The stunning image below was captured by Voyager 1 34 years ago, but Björn Jónsson has just strung together 14 pictures captured by the satellite, which is currently on its way out of the solar system and has entered a new region of space we didn’t know about.
The incredibly detailed image shows Jupiter’s moons Io (the bright moon on the left) and Europa (on the right):
Photo: NASA / JPL / Bjorn Jonsson
Here’s how he put together the image, from his guest blog at the Planetary Society:
The images were obtained from a range of 7.3 million kilometers on February 27, 1979. This is slightly closer than in an earlier mosaic I posted that includes the Great Red Spot, which makes this the highest resolution global Voyager mosaic of Jupiter that I know of (there is a Cassini mosaic where the resolution is slightly higher though). Voyager 1 was imaging Jupiter through orange and violet filters so I had to make synthetic green and do some colour processing to get something resembling an RGB image. I used 14 orange/violet image pairs (28 images). Overall the colour and contrast should be fairly accurate.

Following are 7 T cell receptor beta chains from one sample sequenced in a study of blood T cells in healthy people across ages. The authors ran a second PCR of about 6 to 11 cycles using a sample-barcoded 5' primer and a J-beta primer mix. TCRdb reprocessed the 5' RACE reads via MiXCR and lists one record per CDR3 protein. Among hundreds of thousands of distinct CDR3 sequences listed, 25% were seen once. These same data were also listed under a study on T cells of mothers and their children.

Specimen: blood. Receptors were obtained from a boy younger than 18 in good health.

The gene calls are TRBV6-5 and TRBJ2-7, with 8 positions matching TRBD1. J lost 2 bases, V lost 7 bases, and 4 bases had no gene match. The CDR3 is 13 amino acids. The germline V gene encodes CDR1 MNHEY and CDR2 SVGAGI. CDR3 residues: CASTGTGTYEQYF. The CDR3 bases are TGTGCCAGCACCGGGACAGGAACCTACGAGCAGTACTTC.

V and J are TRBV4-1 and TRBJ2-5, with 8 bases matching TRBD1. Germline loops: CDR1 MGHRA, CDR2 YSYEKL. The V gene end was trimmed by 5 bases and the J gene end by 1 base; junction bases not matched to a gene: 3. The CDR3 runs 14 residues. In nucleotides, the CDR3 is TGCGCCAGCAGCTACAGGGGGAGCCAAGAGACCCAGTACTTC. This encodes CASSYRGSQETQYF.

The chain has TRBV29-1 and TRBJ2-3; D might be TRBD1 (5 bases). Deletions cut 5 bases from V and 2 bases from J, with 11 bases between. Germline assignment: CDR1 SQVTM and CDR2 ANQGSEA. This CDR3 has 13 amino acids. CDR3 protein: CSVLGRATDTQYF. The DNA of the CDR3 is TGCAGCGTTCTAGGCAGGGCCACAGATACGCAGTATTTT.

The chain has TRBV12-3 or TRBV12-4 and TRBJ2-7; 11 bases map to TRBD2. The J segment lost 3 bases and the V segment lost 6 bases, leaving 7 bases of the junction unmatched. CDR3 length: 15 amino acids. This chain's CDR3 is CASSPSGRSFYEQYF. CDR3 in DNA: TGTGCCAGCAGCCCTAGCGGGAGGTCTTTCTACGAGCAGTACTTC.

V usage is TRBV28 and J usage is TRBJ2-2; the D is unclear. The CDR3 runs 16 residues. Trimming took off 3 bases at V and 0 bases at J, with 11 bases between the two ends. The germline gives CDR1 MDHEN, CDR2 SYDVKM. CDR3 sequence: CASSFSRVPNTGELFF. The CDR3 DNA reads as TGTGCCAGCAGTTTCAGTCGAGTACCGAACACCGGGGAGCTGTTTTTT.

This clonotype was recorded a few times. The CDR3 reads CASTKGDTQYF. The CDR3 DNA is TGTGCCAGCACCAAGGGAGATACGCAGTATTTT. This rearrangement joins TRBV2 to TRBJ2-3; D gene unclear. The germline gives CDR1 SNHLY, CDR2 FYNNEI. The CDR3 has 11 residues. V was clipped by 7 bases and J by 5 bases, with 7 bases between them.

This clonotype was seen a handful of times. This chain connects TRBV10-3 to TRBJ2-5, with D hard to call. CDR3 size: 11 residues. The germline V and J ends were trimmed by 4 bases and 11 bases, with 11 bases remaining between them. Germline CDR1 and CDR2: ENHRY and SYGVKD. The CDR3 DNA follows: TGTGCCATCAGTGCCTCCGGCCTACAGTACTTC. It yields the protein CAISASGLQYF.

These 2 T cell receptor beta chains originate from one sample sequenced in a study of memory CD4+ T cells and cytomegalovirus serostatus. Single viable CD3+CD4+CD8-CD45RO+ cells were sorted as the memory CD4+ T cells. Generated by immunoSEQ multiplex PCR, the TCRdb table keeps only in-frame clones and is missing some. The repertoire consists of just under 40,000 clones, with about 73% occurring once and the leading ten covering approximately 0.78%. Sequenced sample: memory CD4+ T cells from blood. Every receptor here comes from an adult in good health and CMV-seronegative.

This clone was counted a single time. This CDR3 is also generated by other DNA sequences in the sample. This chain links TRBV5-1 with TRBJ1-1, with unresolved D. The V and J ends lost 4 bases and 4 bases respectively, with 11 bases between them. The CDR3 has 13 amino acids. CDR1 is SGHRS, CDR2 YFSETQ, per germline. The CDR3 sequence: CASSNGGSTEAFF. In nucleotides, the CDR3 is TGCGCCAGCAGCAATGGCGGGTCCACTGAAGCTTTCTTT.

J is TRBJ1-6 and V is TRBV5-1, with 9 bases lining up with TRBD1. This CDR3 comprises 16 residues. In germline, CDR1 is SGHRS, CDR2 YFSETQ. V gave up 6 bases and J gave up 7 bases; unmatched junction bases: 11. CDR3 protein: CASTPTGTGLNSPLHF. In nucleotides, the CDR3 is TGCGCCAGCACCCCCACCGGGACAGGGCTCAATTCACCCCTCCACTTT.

The processing is similar to the processing of the earlier big mosaic. The main exception is that I had to fill a very small gap near the north pole by ‘cloning’ adjacent areas. Since the satellites moved relative to Jupiter between the orange and violet images the satellite images had to be processed separately from Jupiter and then ‘merged’ into the ‘background’ (Jupiter). The result in effect shows the position of the satellites and the appearance of the Jovian clouds near the satellites in the violet images.
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